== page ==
PCA PRESS RELEASE
The PCA pays tribute to the 2018 retirees.
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The recent NatWest PCA Awards celebrated the successes of the 2018 season with 12 awards presented at the most prestigious awards ceremony in English cricket.
Joe Denly was awarded the NatWest PCA Players’ Player of the Year, Ollie Pope took home the NatWest PCA Young Player of the Year award while Sophie Ecclestone’s teammates voted her the NatWest Women’s Player of the Summer.
However, the evening also championed PCA members who have given their entire careers to professional cricket and have decided to hang up their spikes and retire over the past 12 months.
The event programme included tributes to the retirees while a section of the evening was dedicated to PCA members who are moving on from their playing days…
A debut in 2002, left-handed top-order man Adams has been an integral part of Hampshire’s success, particularly in white-ball cricket, the club enjoying 50-over titles in 2005, 2009, 2012 and 2018 plus T20 wins in 2010 and 2012. Described as a ‘genuine team player’ Adams accrued 25 first-class hundreds and was appointed captain in 2012.
Three county championships (2008, 2009, 2013) and three one-day titles (two in 2007, plus 2014) underpin a 68-cap nine-year run with the national side. An Ashes winner in 2005, 2009 and 2011, the all-rounder became the first England captain to win a global tournament when lifting the T20 World Cup in 2009. ‘Colly’ was named an MBE in 2005.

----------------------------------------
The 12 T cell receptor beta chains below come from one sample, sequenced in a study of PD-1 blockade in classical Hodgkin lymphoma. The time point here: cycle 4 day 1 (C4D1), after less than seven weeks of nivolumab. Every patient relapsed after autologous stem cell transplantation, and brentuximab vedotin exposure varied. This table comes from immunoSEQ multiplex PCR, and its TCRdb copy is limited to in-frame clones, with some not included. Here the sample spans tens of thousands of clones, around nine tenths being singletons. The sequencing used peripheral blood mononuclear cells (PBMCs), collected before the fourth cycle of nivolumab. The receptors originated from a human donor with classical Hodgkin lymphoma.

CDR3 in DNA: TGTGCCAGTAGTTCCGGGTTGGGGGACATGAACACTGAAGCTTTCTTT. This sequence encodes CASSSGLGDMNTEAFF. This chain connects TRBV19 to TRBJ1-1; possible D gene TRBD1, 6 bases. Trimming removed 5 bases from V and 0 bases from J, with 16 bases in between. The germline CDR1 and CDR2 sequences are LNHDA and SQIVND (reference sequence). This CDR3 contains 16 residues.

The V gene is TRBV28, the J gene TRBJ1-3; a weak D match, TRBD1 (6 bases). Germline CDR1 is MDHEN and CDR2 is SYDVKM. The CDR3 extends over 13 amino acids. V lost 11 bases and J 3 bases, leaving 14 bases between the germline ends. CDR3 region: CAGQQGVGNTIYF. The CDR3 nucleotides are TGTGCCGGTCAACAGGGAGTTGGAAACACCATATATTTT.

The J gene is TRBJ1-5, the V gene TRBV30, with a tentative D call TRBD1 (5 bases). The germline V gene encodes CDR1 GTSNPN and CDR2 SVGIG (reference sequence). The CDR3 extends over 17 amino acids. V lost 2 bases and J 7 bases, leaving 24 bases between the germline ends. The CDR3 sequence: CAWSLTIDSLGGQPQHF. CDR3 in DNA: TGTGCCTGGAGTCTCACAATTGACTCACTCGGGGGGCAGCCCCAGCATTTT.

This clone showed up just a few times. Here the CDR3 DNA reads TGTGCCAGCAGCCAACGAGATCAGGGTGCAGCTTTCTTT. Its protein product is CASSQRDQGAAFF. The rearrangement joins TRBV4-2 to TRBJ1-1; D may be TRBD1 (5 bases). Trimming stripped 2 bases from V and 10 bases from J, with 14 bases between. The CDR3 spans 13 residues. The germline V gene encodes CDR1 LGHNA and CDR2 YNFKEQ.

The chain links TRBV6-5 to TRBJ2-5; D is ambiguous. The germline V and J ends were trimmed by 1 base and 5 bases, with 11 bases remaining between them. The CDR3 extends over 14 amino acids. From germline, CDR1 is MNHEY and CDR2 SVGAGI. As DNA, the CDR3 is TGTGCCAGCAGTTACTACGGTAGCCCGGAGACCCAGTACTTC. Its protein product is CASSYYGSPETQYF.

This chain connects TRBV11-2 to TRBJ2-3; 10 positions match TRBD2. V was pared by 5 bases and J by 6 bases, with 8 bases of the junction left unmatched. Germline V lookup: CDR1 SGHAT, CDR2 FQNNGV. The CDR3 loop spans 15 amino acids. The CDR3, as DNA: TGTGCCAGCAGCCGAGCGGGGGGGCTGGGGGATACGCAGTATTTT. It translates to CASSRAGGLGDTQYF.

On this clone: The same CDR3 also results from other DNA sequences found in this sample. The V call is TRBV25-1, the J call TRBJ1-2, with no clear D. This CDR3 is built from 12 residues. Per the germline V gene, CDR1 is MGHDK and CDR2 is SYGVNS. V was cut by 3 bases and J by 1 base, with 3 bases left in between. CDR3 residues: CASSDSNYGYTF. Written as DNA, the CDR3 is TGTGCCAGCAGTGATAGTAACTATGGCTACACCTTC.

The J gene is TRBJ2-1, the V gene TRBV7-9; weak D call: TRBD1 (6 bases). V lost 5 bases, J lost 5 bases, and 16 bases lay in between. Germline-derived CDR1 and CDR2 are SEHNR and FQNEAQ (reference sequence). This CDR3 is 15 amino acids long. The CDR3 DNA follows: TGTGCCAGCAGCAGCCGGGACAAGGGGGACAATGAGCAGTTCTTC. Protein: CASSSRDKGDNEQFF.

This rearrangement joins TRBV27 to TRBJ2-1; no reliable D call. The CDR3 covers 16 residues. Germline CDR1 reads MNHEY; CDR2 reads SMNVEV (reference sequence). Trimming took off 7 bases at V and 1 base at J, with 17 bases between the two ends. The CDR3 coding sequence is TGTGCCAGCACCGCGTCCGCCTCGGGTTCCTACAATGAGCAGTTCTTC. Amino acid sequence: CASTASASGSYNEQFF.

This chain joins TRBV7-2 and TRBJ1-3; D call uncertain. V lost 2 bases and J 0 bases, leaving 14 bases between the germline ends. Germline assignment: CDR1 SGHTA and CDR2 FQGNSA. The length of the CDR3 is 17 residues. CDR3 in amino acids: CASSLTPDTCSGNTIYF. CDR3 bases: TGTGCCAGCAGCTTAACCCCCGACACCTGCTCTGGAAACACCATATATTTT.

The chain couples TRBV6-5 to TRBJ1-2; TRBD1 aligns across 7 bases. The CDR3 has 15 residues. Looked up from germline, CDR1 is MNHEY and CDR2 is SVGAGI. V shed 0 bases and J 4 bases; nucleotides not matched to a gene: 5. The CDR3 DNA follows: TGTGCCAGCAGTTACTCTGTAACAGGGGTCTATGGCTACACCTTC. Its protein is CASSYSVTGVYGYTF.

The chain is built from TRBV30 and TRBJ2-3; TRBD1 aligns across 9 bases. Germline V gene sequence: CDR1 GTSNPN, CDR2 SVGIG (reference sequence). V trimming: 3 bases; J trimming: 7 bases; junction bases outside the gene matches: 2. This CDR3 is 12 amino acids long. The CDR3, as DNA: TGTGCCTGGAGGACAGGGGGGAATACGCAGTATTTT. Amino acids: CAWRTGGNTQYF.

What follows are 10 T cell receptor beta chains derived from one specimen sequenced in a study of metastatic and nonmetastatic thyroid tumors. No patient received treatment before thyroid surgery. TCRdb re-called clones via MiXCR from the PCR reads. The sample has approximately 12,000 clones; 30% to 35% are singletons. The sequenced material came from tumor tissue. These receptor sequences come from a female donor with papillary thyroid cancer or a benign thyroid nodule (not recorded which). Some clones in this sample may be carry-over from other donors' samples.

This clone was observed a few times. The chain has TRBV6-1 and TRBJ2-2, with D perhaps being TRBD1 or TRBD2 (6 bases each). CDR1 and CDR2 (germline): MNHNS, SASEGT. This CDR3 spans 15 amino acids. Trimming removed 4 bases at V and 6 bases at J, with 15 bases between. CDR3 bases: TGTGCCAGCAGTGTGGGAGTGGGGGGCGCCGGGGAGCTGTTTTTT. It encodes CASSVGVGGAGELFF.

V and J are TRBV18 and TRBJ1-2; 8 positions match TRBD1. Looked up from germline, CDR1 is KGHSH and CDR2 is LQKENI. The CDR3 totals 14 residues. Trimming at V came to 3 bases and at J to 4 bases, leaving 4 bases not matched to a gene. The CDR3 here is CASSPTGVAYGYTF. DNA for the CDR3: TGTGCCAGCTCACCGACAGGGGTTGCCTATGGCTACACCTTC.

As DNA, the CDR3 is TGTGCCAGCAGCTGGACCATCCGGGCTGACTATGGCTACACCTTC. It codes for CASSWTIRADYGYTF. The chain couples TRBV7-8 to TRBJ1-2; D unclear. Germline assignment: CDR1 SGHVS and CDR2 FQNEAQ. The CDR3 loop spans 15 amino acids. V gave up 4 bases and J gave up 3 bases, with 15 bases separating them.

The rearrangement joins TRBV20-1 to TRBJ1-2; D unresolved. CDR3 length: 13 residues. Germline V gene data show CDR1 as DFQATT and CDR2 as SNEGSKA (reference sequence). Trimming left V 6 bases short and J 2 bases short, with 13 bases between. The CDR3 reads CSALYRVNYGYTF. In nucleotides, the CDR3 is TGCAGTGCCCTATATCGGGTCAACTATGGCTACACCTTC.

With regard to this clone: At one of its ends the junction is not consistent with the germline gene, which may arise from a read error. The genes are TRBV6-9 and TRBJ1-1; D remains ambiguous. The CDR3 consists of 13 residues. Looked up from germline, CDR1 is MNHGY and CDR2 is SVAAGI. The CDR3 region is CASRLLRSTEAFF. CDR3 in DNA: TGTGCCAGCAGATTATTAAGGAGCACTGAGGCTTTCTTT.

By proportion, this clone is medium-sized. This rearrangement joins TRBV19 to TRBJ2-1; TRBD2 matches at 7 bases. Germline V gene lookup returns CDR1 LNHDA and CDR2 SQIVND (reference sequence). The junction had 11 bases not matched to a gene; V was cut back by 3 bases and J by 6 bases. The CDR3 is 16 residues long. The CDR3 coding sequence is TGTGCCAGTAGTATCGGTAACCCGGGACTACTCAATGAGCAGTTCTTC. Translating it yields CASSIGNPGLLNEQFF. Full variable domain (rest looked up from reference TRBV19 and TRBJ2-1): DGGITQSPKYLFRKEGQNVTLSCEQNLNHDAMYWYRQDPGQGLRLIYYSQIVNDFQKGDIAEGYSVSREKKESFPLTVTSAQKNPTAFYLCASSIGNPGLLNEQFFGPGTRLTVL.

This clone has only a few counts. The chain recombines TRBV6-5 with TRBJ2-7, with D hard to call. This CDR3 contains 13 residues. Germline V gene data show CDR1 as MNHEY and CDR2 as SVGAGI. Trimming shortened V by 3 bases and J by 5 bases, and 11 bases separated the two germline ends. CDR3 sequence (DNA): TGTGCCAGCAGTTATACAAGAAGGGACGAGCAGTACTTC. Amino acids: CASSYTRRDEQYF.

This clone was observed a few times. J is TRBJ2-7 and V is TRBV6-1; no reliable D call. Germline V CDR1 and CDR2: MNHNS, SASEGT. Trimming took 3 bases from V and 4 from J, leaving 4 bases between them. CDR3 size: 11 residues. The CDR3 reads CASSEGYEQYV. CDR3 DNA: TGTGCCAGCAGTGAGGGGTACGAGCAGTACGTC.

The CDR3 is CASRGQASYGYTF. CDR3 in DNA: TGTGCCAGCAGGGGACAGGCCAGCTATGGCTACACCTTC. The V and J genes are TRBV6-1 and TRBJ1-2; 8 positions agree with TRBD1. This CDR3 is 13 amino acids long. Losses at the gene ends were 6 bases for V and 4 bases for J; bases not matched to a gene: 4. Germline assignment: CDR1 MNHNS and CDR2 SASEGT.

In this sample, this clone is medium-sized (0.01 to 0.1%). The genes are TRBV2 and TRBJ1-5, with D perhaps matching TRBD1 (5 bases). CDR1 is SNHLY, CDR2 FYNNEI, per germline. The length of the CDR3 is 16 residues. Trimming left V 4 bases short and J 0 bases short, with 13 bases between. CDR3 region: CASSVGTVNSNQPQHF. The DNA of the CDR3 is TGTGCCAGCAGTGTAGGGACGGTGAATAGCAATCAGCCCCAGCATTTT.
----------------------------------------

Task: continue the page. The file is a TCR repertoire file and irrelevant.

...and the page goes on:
A first-class average of better than 40 speaks volumes for the consistency, skill and staying power of the classy top-order man.
Two spells at Middlesex – punctuated by a stint with Somerset between 2010 and 2014 – this grandson of the legendary Denis, amassed 1,494 first-class runs in 2012 at an average of 99.6 to be named the NatWest PCA Players’ Player of the Year. 16 Test appearances realised two hundreds with a highest score of 117 made against New Zealand in Dunedin in 2013.
With spells at Lancashire and Middlesex, it will be the seasons spent with Northamptonshire that this Aussie-born all-rounder will be most fondly remembered. A cult hero at Wantage Road, Crook’s 13-year association with the Steelbacks delivered a County Championship promotion in 2013 and T20 titles in 2013 and 2016.
Born in Johannesburg, playing international cricket for New Zealand, Wellington-based Elliott finished his professional career with the Birmingham Bears. A true globetrotter, the all-rounder played for 12 domestic teams worldwide, including Leicestershire and Surrey. The 39-year-old appeared in a World Cup final v Australia in 2015.
Five Tests and 42 ODIs with Zimbabwe, a spell with Western Australia, and then 14 years with Hampshire, all contributed to the forging of a reputation as a destructive force in the county game. 229 first-class matches later the all-rounder aggregated over 20,000 runs and 500 wickets in all cricket.